Tag Archives: Thru Hiking the Colorado Trail
As of June 19th 2013 I officially finished the Colorado Trail. I finished the last stretch from Molas Pass to Durango in three and a half days starting out around 1pm on Sunday June 16th.
I just read over my previous posts and it amazes me that no matter how many hours I put into researching what I needed for the trail, it always takes getting out there and hiking to learn the things that work best for you.
Lessons From The Trail:
1. One of the biggest lessons I learned is that wool socks are great in winter but awful in summer. My feet were way too hot and the hotter your feet are the more likely you will sweat and get blisters. My biggest life savers ended up being a pair of Darn Tough socks. They were made of wool too but have much tighter stitching, are thinner, and more durable. They fit more like a tight glove on your foot then any other sock and that is exactly what you need on the trail.
2. I didn’t necessarily follow my original food recommendations. I ended up eating granola for breakfast as I was hiking (although I still enjoyed pop tarts). I switched to my special trail mix that had peanut M&M’s mixed with the Archer Farms Sunny Cranberry Trail Mix you can buy from target. I’m still pretty fond of that trail mix. A Clif Bar and some type of fruit bar while hiking depending on my appetite. And Ramen noodles with Sun Dried Tomatoes and olive oil that I would carry in those little applesauce pouches you can buy for kids. I still followed my plan on eating dinner around 5pm or so then hiking a few more miles before camp. I usually finished by having some dark chocolate just before bed to help give me some energy in the morning (and as a treat for a good day of hiking) Be sure to take dark chocolate because milk chocolate melts too easily in your pack. Lastly, I may try to go without a stove on a few upcoming trips to see how it works for me.
3. I also learned a very important rule about water. For me, I could go about five miles on just one liter of water. If my next water source was 10 miles away I had to have two liters with me to start. I did two separate sections where the water supply was 20 miles apart therefore I carried a gallon of water (8 pounds of water). This is a rule you discover for yourself. A CDT (Continental Divide Trail) hiker told me he could get by on one liter of water for every 8 miles. Some people may need a liter of water for every 3 or 4 miles. It just depends on how much you are carrying, the terrain, how hot it is, etc. Also I think I may start using Aqua Mira tablets instead of a filter.
4. Always carry a smile. We need to be friendly on the trail. As I mentioned in my Final Thoughts post I had a lot of help from people giving me needed items to hitches into town. Being friendly helps a lot.
5. I just met a guy hiking the PCT (Pacific Crest Trail) for his 4th time. He is really making me think about pushing the ultralight limits. I went the cheap way which isn’t really the light way of buying gear. I could use a smaller pack, a down sleeping bag, an even smaller pad, and possibly a smaller shelter system. I feel like I take too much unnecessary gear too. I dumped a lot of stuff after my first week of hiking. As of right now I’m thinking the two most mandatory second clothes items are a change of socks and a change of underwear. You can wash those almost every day and keep cycling them out. Yes, your pants and shirt may get dirty and smelly but you are hiking and don’t really need to worry about having a second set. That being said I feel like having a lightweight pair of running shorts is worth it in case you want to wash those pants. And you can always wear your jacket while you wash your shirt, etc. A guy I met on the trail did just that when he went to do his laundry in town. I also learned from him that soap is very polluting and is another thing that attracts animals so it isn’t really worth taking. Rinsing with water seems to do just fine.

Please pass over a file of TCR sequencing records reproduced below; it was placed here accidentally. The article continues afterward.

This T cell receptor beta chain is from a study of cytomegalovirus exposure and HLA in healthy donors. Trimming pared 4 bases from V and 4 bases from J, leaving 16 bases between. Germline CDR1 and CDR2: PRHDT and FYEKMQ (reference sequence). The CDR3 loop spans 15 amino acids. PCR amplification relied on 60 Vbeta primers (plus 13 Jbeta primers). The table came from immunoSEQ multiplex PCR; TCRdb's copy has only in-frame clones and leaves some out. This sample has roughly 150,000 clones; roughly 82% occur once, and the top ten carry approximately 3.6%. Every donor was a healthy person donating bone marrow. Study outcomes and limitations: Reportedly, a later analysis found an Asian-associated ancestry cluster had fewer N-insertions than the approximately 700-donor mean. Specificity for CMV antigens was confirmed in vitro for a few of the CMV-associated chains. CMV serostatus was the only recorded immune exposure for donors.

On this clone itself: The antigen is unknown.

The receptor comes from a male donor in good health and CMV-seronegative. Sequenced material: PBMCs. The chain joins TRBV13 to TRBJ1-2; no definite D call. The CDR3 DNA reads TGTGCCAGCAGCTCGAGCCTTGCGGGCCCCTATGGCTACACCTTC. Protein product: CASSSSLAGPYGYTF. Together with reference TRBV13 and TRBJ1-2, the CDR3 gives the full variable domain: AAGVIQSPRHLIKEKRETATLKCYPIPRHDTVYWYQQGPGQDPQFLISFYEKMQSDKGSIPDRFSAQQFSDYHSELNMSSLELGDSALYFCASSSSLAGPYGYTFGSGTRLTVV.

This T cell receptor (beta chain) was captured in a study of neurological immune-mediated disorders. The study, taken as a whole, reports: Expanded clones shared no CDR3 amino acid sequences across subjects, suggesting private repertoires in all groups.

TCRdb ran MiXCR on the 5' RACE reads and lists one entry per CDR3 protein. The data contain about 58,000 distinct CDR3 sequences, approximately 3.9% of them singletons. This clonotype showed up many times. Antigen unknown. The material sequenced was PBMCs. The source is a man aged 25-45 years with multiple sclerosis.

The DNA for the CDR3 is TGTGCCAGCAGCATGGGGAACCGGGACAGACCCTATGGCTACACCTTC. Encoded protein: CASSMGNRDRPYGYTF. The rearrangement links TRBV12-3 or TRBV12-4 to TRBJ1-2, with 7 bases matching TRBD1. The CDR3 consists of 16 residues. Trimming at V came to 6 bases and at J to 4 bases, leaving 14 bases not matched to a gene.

6. I think I am having a hard time justifying carrying around my Nikon D40 with a 55-200mm lens. It does let me capture some great pictures, but the vast majority of pictures I take on the trail are landscape pictures. I mainly take the zoom to get wildlife pictures, but I am rarely fast enough to capture the wildlife I do see. On future trips I may just rely on my smartphone camera (My iphone 4 has done a pretty good job), or get a small pocket camera that is easy to carry and lightweight.
7. It’s about hiking. For me, I don’t do really well sitting in camp for a long time, even if it is in a great place. If I am going to be on a long trail, I am going to hike the majority of the day. If I am going to go sit in a place and camp I am going to backpack in a very different way. If I am just going to hike into a location and stay a night or two, and hike out again a lot of these things go out the window. If you are going to hike the miles you have to go as lightweight as possible. For me, going more miles means I get to see more and possibly do more. If I want to relax somewhere then I do a completely different trip. I think its just good to think about your reasons for doing a long hike in the first place. A lot of people go to just get away from it all, and I don’t think that is a good reason. You have to go cause you want that type of experience. Pushing your limits and really joining with natures rhythms and cycles. When you hike those long miles it is hard to think about anything else then where your next water is or where you are going to sleep tonight. You learn that if you work with nature, she will treat you well. If you don’t work with nature, if you try to do things your way, it won’t work out so well. It is an overall very humbling experience, and yet empowering at the same time if you let it be.